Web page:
One reason Amtrak is a perennial problem is that it has always had to fight for funding, every year. It has never been able to make long term plans and carry them out because every year it has to start over. To expect any business to make a profit under those conditions would be unreasonable; to expect Amtrak to do so is even more so.
To return to the AP article,
Amtrak has never made money in its 34-year history and an operating loss of more than $550 million was expected for the fiscal year that ended Sept. 30. The railroad has a debt of more than $3.5 billion.
Those numbers are chump change in the big picture; paying for a few weeks of futility in Iraq could fund Amtrak for years. Amtrak has always operated on a starvation diet at the whim of politicians. That Mr. Gunn has been able to build ridership and attempt to upgrade equipment and infrastructure is a near miracle.
Complaining about outsourcing not going far enough and food service issues is a smokescreen. One of the things that has hurt Amtrak is the same thing that is driving the Airlines into bankruptcy: rising fuel prices. Talking about oil prices is not something the Bush administrtation really wants to do...
No country in the world has a national passenger rail system that isn't heavily subsidized. it's long past time to give up the idea that passenger rail can run at a profit; it's time to ask how much do we need to keep what we have running safely, and how much we want to spend on improving and/or expanding it.
Subsidies are one of those things that are good or bad depending on where you stand and to whom they are going. The billions spent on highway pork projects this year alone has already become notorious. The airlines have gotten billions in loan subsidies to help them cope with after effects of 9-11 and fuel prices. The multi-national energy companies are getting billions in tax breaks at a time of record profits.
Whining about the paltry sums spent on Amtrak is a knee-jerk conservative reaction to anything that smacks of 'public good' - a concept that is anathema to the Right. It's similar to the strategy behind the "No Child Left Behind" attack on public education: keep raising the bar for expectations while reducing the funding needed to make it work. It shouldn't be a surprise that this is a recipie for failure.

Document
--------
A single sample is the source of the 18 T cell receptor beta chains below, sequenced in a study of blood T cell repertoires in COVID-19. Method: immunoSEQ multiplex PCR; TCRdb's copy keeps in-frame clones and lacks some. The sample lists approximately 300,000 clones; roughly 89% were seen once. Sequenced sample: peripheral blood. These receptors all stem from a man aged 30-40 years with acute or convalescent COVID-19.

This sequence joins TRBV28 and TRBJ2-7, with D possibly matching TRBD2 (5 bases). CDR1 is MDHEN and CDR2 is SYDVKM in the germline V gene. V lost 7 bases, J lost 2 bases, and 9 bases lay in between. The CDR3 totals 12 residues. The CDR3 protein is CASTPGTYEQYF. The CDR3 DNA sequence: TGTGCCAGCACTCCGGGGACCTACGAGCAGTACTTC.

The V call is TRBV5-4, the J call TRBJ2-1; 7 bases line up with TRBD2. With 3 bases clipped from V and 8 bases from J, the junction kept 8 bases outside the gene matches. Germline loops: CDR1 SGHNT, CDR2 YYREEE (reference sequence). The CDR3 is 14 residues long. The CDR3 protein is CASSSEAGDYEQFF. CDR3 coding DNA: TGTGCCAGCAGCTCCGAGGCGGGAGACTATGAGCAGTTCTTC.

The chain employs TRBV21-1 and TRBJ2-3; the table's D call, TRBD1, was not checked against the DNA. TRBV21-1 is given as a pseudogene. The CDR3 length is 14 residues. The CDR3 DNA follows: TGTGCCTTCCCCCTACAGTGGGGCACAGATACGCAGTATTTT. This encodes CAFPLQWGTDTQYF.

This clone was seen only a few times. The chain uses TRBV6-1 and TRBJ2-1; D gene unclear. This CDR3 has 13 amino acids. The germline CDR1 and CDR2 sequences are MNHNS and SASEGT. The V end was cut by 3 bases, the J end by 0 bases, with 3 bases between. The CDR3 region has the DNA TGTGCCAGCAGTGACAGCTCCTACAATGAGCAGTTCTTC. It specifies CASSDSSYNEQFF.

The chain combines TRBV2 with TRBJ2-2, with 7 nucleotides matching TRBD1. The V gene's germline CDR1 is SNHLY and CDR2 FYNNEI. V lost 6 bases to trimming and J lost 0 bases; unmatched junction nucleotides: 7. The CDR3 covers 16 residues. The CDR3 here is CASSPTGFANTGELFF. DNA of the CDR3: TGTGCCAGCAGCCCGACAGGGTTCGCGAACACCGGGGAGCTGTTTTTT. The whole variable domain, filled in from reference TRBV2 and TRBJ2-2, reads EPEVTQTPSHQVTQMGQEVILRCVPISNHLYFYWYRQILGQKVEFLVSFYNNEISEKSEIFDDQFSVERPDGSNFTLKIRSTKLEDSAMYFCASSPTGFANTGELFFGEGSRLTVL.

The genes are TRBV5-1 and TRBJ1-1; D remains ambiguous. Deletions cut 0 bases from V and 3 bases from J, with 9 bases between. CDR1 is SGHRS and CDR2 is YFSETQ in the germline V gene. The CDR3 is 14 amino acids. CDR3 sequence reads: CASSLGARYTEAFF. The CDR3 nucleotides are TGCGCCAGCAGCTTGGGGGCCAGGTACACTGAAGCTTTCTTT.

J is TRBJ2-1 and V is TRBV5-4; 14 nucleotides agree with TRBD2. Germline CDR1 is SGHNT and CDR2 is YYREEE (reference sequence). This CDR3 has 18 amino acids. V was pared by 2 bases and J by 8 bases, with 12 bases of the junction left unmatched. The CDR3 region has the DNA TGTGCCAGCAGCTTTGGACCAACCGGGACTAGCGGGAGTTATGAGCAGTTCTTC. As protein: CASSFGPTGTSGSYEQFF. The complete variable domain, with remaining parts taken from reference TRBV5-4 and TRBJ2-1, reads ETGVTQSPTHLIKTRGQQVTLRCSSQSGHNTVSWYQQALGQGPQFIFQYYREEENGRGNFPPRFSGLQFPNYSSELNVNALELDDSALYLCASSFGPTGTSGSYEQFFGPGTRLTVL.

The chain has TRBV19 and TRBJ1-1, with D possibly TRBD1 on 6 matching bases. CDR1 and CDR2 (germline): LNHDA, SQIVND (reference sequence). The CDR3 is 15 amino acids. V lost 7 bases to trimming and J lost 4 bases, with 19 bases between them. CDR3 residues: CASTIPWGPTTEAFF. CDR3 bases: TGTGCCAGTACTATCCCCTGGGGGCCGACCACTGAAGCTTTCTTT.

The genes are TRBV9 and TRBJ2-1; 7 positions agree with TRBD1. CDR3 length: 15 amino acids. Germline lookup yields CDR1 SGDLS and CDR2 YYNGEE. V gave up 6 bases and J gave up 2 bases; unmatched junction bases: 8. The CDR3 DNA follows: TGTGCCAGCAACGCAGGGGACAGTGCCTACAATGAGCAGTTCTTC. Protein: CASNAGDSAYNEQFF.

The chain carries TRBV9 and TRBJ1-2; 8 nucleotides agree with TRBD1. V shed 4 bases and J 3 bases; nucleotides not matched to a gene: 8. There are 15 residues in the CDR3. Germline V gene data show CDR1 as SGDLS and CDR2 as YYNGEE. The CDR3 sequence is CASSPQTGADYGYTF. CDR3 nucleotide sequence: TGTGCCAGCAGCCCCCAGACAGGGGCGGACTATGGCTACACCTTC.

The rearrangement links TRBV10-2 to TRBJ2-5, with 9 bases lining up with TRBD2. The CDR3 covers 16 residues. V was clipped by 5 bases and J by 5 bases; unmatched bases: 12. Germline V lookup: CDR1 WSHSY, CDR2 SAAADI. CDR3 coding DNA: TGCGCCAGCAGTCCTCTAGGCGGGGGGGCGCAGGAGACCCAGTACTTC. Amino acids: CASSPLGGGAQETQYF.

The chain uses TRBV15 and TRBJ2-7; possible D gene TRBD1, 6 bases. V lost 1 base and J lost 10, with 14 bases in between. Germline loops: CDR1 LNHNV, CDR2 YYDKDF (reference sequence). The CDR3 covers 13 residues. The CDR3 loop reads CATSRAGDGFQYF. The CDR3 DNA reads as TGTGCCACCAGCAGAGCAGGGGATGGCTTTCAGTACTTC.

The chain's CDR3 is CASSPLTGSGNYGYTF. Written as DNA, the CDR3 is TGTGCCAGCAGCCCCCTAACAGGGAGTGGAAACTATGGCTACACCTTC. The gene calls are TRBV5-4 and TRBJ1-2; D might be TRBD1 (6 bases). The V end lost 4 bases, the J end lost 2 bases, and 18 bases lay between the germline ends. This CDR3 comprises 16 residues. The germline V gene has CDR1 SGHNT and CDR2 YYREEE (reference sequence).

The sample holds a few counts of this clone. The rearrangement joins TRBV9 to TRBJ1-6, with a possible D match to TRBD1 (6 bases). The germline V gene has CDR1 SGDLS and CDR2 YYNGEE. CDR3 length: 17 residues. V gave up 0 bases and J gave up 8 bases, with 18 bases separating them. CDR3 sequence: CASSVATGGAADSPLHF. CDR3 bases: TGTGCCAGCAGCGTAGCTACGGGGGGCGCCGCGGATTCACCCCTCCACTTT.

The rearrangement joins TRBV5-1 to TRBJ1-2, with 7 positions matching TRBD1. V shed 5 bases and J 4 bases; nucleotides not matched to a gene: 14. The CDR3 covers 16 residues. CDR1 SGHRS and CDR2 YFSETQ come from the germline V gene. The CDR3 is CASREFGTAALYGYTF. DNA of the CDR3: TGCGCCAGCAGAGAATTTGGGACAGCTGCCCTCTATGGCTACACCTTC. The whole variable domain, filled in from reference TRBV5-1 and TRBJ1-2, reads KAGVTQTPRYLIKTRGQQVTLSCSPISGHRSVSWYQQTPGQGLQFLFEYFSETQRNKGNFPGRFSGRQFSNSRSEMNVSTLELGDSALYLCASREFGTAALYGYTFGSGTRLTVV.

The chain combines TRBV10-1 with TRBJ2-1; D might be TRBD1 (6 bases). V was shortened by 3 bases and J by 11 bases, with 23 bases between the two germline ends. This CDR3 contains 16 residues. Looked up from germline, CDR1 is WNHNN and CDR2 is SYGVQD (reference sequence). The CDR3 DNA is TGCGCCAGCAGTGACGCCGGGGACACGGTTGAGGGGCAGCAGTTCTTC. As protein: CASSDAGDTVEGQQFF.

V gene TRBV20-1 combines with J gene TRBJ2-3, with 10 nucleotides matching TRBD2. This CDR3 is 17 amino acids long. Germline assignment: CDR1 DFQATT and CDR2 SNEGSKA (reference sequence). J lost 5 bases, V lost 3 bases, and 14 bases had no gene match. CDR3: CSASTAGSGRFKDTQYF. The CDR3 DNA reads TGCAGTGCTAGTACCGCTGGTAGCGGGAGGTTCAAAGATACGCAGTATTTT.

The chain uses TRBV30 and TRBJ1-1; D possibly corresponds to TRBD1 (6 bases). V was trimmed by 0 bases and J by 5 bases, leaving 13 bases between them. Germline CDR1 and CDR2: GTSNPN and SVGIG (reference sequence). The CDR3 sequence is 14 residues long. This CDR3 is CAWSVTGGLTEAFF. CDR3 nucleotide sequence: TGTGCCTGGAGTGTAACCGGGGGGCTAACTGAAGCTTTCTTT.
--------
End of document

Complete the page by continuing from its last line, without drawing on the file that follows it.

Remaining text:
One of the things that made Gunn effective - and dangerous to the Bush administration - was that he actually has been known to come out and say bluntly that Amtrak needs more money if it is to do its job. He threatened to shut it all down at one point over a funding issue. Contrast this with another heavily subsidized government transportation program: the Space Shuttle.
For years NASA watched its budgets get cut and its operations out-sourced. Meanwhile managers pretended they could cope and promised to make up for the missing money with no consequences to operations - management by wishful thinking. We lost two shuttles because of that and have never gotten around to replacing the shuttle with something better.
People in the know are aware that Amtrak is never that far away from a major disaster because of years of deferred maintainance and budget shortfalls. It is only a matter of time. Gunn was starting to make real progress on that. Now?
I'm aware that Amtrak does not serve a lot of the country and there are people who will never have any need for it. It is however what could be an important part of a national transportation policy, and there are areas of the country where it is vital. To not support Amtrak would be like arguing that just because most of the states in the U.S. do not have any coast line they have no reason to support the U.S. Navy. ;-)
I'd suggest that anyone who gives a damn about Amtrak contact their congress persons and call for the reinstatement of Gunn and real funding for Amtrak. It's a small thing in the middle of all the destruction the Bushies are wreaking on the U.S. but it's a place to start.